Issue 17828 covers adding exception handling improvements for all encoding and decoding operations
msg187707 - (view) Author: Nick Coghlan (ncoghlan) * (Python committer) Date: 2013-04-24 14:22
For me, the killer argument *against* a method based API is memoryview (and, equivalently, array.array). It should be possible to use those as inputs for the bytes->bytes codecs, and once you endorse codecs.encode and codecs.decode for that use case, it's hard to justify adding more exclusive methods to the already broad bytes and bytearray APIs (particularly given the problems with conveying direction of conversion unambiguously).

By contrast, I think "the codecs functions are generic while the str, bytes and bytearray methods are specific to text encodings" is something we can explain fairly easily, thus allowing the aliases mentioned in this issue to be restored for use with the codecs module functions. To avoid reintroducing the quirky errors described in issue 10807, the encoding and decoding error messages should first be improved as discussed in issue 17828.
msg187764 - (view) Author: Nick Coghlan (ncoghlan) * (Python committer) Date: 2013-04-25 07:49
Also adding 17839 as a dependency, since part of the reason the base64 errors in particular are so cryptic is because the base64 module doesn't accept arbitrary PEP 3118 compliant objects as input.
msg187770 - (view) Author: Nick Coghlan (ncoghlan) * (Python committer) Date: 2013-04-25 08:31
I also created issue 17841 to cover that that the 3.3 documentation incorrectly states that these aliases still exist, even though they were removed before 3.2 was released.
msg198845 - (view) Author: Nick Coghlan (ncoghlan) * (Python committer) Date: 2013-10-02 15:08
With issue 17839 fixed, the error from invoking the base64 codec through the method API is now substantially more sensible:

>>> b"ZXhhbXBsZQ==\n".decode("base64_codec")
Traceback (most recent call last):
  File "<stdin>", line 1, in <module>
TypeError: decoder did not return a str object (type=bytes)
msg198846 - (view) Author: Nick Coghlan (ncoghlan) * (Python committer) Date: 2013-10-02 15:13
I just wanted to note something I realised in chatting to Armin Ronacher recently: in both Python 2.x and 3.x, the encode/decode method APIs are constrained by the text model, it's just that in 2.x that model was effectively basestring<->basestring, and thus still covered every codec in the standard library. This greatly limited the use cases for the codecs.encode/decode convenience functions, which is why the fact they were undocumented went unnoticed.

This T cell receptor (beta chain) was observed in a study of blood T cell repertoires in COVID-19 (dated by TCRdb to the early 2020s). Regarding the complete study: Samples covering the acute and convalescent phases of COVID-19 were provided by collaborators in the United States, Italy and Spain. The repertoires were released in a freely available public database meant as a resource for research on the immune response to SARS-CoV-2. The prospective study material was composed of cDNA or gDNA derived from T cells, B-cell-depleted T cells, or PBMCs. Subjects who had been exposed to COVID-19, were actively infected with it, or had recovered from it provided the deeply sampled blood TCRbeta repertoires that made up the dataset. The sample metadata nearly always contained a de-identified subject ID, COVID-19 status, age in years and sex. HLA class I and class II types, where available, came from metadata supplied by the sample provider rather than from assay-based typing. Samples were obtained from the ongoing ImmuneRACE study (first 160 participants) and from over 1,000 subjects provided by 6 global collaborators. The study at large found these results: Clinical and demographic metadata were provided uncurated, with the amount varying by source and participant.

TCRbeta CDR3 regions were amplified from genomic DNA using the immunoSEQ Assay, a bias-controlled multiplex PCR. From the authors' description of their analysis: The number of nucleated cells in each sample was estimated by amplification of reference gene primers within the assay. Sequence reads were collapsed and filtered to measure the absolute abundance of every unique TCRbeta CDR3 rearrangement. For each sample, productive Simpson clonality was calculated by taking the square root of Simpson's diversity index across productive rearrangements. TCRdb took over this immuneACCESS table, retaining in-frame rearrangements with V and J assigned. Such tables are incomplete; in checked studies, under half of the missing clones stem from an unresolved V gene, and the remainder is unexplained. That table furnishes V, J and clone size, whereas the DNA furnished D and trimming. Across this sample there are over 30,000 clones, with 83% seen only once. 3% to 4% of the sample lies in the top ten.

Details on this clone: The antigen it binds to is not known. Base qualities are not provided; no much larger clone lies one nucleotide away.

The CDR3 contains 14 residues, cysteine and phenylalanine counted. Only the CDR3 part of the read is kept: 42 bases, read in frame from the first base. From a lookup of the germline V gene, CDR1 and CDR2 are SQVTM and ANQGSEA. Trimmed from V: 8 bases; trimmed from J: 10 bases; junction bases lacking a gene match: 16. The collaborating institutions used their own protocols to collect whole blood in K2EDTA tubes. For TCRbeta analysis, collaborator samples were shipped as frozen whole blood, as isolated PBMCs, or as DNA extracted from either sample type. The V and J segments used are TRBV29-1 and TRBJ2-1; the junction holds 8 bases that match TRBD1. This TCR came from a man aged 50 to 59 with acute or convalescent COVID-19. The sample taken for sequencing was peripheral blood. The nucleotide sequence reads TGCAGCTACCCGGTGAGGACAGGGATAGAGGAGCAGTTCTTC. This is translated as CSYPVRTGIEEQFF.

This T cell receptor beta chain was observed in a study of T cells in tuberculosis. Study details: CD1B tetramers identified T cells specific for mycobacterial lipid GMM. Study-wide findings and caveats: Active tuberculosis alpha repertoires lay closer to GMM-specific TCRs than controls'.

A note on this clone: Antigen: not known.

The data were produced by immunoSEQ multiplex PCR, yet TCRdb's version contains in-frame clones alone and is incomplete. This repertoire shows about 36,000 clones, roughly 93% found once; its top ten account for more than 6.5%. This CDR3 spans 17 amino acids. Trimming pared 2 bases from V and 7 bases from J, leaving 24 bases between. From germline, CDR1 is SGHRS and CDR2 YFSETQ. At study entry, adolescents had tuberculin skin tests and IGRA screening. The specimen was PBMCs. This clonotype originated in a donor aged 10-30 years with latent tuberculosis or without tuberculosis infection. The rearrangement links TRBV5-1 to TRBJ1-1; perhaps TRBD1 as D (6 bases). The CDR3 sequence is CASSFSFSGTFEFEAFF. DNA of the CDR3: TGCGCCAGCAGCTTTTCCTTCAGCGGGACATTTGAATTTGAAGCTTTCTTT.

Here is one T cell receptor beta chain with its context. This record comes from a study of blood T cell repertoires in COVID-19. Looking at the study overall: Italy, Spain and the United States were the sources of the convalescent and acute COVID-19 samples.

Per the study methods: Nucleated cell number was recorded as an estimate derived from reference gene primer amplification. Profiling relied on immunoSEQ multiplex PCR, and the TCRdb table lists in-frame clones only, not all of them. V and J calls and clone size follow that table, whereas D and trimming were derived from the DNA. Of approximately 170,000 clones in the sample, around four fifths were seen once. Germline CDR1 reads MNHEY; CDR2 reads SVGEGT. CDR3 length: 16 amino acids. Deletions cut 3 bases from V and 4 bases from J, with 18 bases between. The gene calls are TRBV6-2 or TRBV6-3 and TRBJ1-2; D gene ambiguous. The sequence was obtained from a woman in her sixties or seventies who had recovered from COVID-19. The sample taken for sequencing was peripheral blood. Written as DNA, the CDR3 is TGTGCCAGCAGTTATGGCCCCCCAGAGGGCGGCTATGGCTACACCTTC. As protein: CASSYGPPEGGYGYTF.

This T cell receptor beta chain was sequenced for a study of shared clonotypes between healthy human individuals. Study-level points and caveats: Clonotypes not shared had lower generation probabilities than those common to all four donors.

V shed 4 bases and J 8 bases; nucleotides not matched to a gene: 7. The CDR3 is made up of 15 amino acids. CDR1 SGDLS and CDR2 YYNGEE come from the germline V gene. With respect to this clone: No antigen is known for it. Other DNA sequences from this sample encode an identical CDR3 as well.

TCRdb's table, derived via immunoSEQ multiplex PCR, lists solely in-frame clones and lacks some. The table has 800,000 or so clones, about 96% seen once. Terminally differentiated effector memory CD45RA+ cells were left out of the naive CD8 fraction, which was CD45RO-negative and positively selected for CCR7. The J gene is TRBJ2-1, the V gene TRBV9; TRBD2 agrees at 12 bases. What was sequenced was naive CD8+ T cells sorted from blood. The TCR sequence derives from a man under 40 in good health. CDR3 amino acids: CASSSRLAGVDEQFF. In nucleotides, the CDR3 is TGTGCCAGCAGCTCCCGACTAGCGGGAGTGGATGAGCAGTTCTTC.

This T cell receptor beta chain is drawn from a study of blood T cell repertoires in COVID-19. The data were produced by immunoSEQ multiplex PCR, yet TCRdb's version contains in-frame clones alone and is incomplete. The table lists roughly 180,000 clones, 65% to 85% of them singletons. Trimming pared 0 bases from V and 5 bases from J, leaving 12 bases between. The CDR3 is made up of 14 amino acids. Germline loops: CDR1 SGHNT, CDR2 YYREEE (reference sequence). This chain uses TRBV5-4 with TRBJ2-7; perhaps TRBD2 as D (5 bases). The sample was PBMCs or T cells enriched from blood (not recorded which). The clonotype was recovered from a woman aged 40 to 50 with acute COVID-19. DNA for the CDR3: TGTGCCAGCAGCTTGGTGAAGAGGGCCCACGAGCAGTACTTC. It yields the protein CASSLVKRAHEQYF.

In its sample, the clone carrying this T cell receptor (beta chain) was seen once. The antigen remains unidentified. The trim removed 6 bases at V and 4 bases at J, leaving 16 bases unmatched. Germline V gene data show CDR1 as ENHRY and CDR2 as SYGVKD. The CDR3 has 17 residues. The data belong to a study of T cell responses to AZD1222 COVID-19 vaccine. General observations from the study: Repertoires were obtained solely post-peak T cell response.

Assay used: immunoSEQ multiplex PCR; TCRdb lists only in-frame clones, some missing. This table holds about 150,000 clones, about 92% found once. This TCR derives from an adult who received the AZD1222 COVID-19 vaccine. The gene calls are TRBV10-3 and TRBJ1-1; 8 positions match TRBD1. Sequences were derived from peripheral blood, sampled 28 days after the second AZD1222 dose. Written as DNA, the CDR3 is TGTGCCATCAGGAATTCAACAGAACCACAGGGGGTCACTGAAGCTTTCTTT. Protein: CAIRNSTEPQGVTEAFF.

In 3.x, the changed text model meant the method API become limited to the Unicode codecs, making the function based API more important.
msg202130 - (view) Author: Nick Coghlan (ncoghlan) * (Python committer) Date: 2013-11-04 13:21
For anyone interested, I have a patch up on issue 17828 that produces the following output for various codec usage errors:

>>> import codecs
>>> codecs.encode(b"hello", "bz2_codec").decode("bz2_codec")
Traceback (most recent call last):
  File "<stdin>", line 1, in <module>
TypeError: 'bz2_codec' decoder returned 'bytes' instead of 'str'; use codecs.decode to decode to arbitrary types

>>> "hello".encode("bz2_codec")
TypeError: 'str' does not support the buffer interface

The above exception was the direct cause of the following exception:

Traceback (most recent call last):
  File "<stdin>", line 1, in <module>
TypeError: invalid input type for 'bz2_codec' codec (TypeError: 'str' does not support the buffer interface)

>>> "hello".encode("rot_13")
Traceback (most recent call last):
  File "<stdin>", line 1, in <module>
TypeError: 'rot_13' encoder returned 'str' instead of 'bytes'; use codecs.encode to encode to arbitrary types
msg202264 - (view) Author: Nick Coghlan (ncoghlan) * (Python committer) Date: 2013-11-06 12:41
Providing the 2to3 fixers in issue 17823 now depends on this issue rather than the other way around (since not having to translate the names simplifies the fixer a bit).
msg202515 - (view) Author: Nick Coghlan (ncoghlan) * (Python committer) Date: 2013-11-10 09:25
Issue 17823 is now closed, but not because it has been implemented. It turns out that the data driven nature of the incompatibility means it isn't really amenable to being detected and fixed automatically via 2to3.

Issue 19543 is a replacement proposal for the introduction of some additional codec related Py3k warnings in Python 2.7.7.
msg203124 - (view) Author: Nick Coghlan (ncoghlan) * (Python committer) Date: 2013-11-17 07:41
Attached patch restores the aliases for the binary and text transforms, adds a test to ensure they exist and restores the "Aliases" column to the relevant tables in the documentation. It also updates the relevant section in the What's New document.

I also tweaked the wording in the docs to use the phrases "binary transform" and "text transform" for the affected tables and version added/changed notices.

Given the discussions on python-dev, the main condition that needs to be met before I commit this is for Victor to change his current -1 to a -0 or higher.
msg203378 - (view) Author: Nick Coghlan (ncoghlan) * (Python committer) Date: 2013-11-19 14:25
Victor is still -1, so to Python 3.5 it goes.